Trends in Glycoscience and Glycotechnology
Online ISSN : 1883-2113
Print ISSN : 0915-7352
Volume 28 , Issue 159
Showing 1-6 articles out of 6 articles from the selected issue
MINIREVIEW
  • Wataru Muramatsu
    Type: MINIREVIEW
    2016 Volume 28 Issue 159 Pages E1-E11
    Published: January 25, 2016
    Released: January 25, 2016
    JOURNALS RESTRICTED ACCESS
    Protection–deprotection strategies are one of the most essential techniques in the synthesis of complex compounds. However, if a functional group can be freely introduced onto a particular position of a compound without interference from other functionalities, some protection–deprotection steps in the synthesis can be eliminated. Though some advances have been recently reported for the removal of these steps in natural product synthesis by groups such as Baran et al. (1), the use of protecting groups is still necessary in the synthesis of polyols such as glycosides and polysaccharides. Additionally, no non-enzymatic methods are available to directly functionalize these polyols because methods to selectively recognize a particular OH group in polyols or monosaccharides, which is a unit of polyols, have not been sufficiently developed. In this review, we report recent advances in this field from the literature and our own approaches for the regioselective functionalization of carbohydrates employing non-enzymatic catalysts.
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  • Shinichi Kuno, Seiichiro Ogawa
    Type: MINIREVIEW
    2016 Volume 28 Issue 159 Pages E13-E22
    Published: January 25, 2016
    Released: January 25, 2016
    JOURNALS RESTRICTED ACCESS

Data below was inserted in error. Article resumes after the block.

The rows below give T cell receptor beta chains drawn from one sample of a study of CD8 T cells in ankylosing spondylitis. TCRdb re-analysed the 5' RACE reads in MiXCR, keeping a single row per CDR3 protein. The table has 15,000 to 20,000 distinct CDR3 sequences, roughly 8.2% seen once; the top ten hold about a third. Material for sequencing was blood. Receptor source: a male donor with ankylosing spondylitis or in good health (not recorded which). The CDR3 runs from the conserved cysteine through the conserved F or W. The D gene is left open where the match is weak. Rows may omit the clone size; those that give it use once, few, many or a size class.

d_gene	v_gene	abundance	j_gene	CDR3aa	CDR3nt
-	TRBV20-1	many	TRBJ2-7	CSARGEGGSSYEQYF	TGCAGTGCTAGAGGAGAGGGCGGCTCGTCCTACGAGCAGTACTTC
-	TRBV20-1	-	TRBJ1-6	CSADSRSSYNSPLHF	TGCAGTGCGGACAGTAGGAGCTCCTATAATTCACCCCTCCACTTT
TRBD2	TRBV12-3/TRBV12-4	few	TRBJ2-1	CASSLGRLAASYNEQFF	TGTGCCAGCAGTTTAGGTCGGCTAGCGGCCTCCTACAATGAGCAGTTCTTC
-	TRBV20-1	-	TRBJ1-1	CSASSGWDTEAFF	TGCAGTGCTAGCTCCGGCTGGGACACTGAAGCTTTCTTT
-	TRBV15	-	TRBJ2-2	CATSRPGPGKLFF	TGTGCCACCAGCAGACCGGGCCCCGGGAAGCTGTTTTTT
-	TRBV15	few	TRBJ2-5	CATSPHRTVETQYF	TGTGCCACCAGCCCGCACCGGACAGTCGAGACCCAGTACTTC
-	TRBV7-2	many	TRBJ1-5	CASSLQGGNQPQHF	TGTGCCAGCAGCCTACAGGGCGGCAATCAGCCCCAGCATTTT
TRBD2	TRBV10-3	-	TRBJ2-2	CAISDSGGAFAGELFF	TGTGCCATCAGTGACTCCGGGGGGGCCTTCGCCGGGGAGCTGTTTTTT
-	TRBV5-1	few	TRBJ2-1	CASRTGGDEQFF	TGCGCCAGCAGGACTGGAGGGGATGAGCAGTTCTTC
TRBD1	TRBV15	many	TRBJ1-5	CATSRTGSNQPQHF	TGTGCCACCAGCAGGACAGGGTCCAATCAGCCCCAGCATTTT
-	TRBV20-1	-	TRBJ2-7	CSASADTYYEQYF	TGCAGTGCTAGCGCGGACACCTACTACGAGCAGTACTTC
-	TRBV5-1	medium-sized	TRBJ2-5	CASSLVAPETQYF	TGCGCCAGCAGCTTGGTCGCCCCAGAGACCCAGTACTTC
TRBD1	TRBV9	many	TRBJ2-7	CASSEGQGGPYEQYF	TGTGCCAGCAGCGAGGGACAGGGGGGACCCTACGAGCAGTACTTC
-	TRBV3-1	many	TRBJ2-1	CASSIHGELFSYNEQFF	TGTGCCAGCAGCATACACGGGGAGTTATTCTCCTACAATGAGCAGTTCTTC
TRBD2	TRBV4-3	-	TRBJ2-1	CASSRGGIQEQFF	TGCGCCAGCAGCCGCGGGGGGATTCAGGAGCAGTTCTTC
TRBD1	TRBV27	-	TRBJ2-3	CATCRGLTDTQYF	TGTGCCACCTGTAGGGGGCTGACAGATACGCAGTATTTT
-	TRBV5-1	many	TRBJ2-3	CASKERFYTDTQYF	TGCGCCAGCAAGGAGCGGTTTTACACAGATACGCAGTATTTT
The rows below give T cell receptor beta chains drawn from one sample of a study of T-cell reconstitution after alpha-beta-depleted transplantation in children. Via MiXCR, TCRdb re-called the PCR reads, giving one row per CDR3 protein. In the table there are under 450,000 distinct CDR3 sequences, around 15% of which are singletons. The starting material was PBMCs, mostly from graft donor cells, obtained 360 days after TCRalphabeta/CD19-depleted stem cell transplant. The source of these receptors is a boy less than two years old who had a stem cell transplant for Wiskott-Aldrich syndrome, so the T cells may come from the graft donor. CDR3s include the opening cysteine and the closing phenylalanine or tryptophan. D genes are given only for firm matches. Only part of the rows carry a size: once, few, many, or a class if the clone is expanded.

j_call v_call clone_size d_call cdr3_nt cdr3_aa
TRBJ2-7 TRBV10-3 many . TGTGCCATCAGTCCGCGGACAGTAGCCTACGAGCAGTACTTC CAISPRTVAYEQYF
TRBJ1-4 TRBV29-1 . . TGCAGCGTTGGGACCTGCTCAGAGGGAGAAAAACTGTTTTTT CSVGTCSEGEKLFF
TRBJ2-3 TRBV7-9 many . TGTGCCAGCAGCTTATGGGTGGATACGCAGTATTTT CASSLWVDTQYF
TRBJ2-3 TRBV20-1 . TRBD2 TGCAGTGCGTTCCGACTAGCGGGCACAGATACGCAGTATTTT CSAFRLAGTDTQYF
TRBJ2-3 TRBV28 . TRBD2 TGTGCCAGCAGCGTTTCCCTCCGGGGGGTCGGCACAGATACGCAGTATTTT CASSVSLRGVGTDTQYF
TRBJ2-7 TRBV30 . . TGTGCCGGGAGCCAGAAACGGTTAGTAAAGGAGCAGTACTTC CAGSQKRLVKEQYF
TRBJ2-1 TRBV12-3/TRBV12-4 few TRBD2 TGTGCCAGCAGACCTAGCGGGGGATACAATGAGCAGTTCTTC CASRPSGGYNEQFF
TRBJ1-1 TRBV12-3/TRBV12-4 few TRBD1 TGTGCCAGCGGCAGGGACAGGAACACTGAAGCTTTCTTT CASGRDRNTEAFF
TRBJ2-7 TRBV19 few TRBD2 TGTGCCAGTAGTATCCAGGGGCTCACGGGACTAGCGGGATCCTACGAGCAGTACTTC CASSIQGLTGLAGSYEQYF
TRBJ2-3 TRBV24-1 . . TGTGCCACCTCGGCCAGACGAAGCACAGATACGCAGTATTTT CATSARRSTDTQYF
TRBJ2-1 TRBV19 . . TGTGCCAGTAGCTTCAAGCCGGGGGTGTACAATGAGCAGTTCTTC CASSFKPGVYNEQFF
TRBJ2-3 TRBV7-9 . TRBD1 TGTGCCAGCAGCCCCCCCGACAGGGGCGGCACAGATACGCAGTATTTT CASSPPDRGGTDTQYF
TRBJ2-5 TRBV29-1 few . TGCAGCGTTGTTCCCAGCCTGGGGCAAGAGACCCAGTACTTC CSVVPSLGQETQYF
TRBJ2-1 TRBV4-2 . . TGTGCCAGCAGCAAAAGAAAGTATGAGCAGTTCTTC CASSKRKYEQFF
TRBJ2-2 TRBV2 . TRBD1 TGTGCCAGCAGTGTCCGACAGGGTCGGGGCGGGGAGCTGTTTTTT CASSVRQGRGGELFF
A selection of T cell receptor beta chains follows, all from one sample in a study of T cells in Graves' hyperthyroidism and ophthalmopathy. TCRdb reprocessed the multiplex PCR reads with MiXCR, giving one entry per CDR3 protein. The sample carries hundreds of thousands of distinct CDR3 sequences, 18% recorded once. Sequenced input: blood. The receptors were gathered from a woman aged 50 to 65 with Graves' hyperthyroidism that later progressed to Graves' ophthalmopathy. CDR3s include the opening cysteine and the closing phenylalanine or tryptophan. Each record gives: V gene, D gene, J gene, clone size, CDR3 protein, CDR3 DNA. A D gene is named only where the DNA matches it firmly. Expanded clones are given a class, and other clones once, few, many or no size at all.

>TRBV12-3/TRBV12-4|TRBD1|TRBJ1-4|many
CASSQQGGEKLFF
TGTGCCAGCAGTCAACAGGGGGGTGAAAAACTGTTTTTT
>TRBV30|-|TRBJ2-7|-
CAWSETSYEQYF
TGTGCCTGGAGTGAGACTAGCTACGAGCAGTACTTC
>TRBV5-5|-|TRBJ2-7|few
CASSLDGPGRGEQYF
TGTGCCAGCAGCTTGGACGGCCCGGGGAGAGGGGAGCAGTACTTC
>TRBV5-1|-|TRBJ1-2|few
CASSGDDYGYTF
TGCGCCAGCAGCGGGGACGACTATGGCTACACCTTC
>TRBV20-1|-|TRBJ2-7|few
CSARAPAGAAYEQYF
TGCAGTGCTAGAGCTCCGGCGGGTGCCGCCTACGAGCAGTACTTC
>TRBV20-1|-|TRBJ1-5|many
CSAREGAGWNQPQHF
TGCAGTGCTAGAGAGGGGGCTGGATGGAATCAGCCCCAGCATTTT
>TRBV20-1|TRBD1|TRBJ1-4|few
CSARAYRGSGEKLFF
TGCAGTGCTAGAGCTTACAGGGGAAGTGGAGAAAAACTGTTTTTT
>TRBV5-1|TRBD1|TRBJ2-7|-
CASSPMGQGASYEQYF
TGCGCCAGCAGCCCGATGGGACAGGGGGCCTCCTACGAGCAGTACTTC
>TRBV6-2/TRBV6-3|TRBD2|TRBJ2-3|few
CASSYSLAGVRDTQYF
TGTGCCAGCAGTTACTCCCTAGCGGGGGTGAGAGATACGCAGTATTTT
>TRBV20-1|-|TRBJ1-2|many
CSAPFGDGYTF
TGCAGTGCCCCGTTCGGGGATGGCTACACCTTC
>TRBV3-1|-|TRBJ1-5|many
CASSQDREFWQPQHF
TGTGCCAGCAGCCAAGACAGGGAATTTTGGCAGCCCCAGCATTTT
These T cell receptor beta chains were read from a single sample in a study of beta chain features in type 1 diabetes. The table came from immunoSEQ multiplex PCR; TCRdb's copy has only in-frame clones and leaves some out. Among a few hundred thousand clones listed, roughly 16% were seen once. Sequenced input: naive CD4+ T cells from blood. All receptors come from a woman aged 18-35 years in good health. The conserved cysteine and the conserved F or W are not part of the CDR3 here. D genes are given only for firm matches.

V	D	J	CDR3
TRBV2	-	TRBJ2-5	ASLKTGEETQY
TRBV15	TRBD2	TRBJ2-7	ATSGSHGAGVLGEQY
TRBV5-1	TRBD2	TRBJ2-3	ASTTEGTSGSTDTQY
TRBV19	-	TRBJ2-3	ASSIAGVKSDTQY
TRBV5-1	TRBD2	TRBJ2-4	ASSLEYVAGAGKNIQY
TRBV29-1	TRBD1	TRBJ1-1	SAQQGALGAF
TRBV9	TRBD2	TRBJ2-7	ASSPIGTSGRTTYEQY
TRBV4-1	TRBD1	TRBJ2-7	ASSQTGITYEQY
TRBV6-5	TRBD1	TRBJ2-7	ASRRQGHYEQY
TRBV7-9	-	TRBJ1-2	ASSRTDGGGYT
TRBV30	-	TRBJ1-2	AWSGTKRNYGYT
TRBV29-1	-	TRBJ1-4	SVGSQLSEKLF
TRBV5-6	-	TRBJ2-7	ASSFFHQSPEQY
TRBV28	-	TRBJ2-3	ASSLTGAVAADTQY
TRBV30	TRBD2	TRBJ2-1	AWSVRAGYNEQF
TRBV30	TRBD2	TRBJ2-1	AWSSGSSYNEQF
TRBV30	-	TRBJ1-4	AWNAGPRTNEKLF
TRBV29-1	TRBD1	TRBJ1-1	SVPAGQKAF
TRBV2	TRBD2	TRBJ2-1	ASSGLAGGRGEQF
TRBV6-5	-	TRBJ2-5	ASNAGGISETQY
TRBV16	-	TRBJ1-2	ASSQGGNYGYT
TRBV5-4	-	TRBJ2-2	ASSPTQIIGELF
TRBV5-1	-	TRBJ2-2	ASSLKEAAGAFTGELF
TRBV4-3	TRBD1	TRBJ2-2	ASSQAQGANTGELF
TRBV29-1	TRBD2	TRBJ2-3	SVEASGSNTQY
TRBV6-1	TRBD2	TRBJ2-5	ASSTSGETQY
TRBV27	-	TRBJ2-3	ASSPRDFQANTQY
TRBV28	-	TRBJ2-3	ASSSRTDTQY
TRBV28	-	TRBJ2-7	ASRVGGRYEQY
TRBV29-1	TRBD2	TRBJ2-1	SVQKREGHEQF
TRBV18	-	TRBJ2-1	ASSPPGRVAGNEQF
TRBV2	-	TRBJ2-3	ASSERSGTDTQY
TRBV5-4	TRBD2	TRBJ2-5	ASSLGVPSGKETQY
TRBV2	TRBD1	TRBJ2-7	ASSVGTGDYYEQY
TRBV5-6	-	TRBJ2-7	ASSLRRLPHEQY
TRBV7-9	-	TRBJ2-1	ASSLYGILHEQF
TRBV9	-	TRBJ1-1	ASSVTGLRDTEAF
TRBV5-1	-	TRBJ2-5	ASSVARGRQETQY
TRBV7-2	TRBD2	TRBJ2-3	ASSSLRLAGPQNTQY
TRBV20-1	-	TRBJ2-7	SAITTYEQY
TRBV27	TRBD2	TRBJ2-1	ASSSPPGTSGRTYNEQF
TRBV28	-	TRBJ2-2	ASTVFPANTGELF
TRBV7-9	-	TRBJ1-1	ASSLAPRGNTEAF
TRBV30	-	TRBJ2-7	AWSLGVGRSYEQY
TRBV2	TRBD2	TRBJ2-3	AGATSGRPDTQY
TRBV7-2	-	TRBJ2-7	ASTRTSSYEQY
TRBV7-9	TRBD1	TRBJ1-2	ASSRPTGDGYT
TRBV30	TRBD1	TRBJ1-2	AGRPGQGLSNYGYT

Mutated glycosidases cannot be transported into the lysosome where they should function because the amino acid substitution causes misfolding of the enzymes. As a result, substrates such as glycolipids accumulate inside and outside the cell and cause severe symptoms. These diseases are known as lysosomal storage disorders (LSDs). Valid treatments for intractable LSDs are desired. Chaperone therapy is one of the novel approaches to remedy LSDs. This therapy uses low-molecular-weight molecules called pharmacological chaperones (PCs), which interact with the enzymes and render their folding correct. The authors have developed valienamine derivatives as PCs. The initial synthesis of these valienamine derivatives, however, required cumbersome chiral resolution. We therefore conducted convenient syntheses of the valienamine derivatives using chiral quercitols, where the stereochemical configurations of the hydroxy groups are similar to those of the valienamine derivatives. Meanwhile, many PCs have been designed based on glycosidase inhibitors. Those chaperone compounds need to strongly interact with the mutated enzymes and typically show inhibitory activity. Our valienamine derivatives also possess strong inhibitory activity. Such strong inhibitory action should be removed because PCs originally aim to increase the activity of the mutated enzymes. Therefore, we first simplified the main ring configuration from that of valienamine to that of conduramine to reduce the inhibitory activity. Next, to enhance the chaperone effect and increase the activity of the mutated enzyme, a structure–activity relationship study on the side chain of the conduramine derivatives was conducted. As a result, we found a novel PC for which the inhibitory activity was less than that of the seed compound while its chaperone effect was greater.